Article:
You might assume that when an actor cries on stage, the character’s predicament in the script is the reason.
In truth, budding actors are taught early on that the best way to start the tears flowing is to recall a most painful personal memory that still causes them grief.
Maddie Corman’s eyes are moist through all 90 minutes of her one-woman play ACCIDENTALLY BRAVE. Here, though, the character’s predicament in the script and the past painful personal memory are one and the same.
On July 29, 2015, while Corman was driving to perform in a TV show, her cell phone rang. Little did she know that while she was reaching to answer, she was experiencing the last second of peace and happiness that she would have for a long, long time.
Her distraught daughter was calling to report what the newspapers would trumpet the next day about her father and Corman’s husband: “Jace Alexander Arrested: LAW & ORDER Director Found with Child Porn.”
By then, it was already old news. (No) thanks to radio, TV and the Internet, Corman says “The world found out moments after we found out.”
So much for really knowing a man who’d been “my best friend” for 20 years and who was the father of her three children. Corman, then 45, shows us projections of the couple’s joy-filled wedding pictures, one of which made the Sunday Times. That’s quite a different image from a subsequent slide that comes onto the screen: her husband’s mug shot.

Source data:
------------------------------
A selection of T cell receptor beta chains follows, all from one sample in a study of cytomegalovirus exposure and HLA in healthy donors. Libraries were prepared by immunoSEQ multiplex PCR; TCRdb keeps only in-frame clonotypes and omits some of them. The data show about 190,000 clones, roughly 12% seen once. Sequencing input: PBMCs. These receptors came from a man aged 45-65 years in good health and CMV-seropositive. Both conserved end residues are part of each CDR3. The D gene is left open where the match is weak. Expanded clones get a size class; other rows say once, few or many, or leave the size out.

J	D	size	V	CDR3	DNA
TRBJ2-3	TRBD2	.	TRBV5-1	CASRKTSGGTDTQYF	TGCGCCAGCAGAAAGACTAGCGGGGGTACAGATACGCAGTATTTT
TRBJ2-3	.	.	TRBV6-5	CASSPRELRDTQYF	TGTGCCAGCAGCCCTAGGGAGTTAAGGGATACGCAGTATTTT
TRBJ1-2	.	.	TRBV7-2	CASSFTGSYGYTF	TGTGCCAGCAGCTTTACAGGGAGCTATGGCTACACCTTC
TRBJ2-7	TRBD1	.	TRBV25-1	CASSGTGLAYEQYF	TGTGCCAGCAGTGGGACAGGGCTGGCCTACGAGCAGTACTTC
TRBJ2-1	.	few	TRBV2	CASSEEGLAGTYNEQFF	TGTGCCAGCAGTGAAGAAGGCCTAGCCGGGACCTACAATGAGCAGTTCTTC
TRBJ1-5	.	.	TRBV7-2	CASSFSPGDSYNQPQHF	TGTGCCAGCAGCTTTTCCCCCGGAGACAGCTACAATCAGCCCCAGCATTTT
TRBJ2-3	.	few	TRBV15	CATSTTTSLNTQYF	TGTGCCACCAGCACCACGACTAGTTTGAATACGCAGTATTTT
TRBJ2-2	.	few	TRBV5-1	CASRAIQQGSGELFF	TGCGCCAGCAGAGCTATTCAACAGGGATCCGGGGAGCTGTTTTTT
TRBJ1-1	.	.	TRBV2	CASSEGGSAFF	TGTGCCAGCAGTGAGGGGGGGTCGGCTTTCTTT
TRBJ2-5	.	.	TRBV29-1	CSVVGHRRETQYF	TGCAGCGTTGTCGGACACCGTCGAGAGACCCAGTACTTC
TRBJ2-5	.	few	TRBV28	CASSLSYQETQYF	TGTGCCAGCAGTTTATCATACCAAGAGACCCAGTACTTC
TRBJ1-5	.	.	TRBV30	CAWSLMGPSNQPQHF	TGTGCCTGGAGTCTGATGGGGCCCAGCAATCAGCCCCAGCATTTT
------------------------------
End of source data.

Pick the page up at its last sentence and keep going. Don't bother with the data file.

Alexander is either immediately fired or must resign from every job, board and committee with which he was associated. The fat checks that were routinely coming into the house disappeared. Money suddenly became a problem, especially with the new expense of lawyers.
It wasn’t just Alexander’s problem, was it? “I am sometimes ashamed,” Corman says. “If I stay with my husband, people won’t like me.” She was even reluctant to leave the house and face the world. Thus she gave a new and sadly ironic meaning to the phrase “stay-at-home mom.”
Most people would love to lose 10 pounds in six days as Corman did, but no one would care to shed them from the loss of appetite brought on by this situation.
Twenty minutes into the show, Corman tells about help from an angel; a slide of one is projected on the screen behind her. We assume that she’s about to say that she’s Found God, as those who’ve been ho-hum about religion do when they’re truly desperate.
Despite the graphic, that’s not the type of angel Corman means. A woman – a well-known one whose name we’d recognize but aren’t told – came out of the blue to help. Although “everyone had advice” and urged her to read certain books, here was the person who had the most helpful and accurate guidance.
“You’re going to be all right,” says the angel, which Corman says “I believe – and don’t believe.”
This will hardly be the only time that Corman follows one statement with a contradictory one. That becomes her life. Stay or divorce? Have Alexander sleep in the guest room or in their bedroom? Visit him in rehab or stay home? Change where their children go to school or leave them where they are?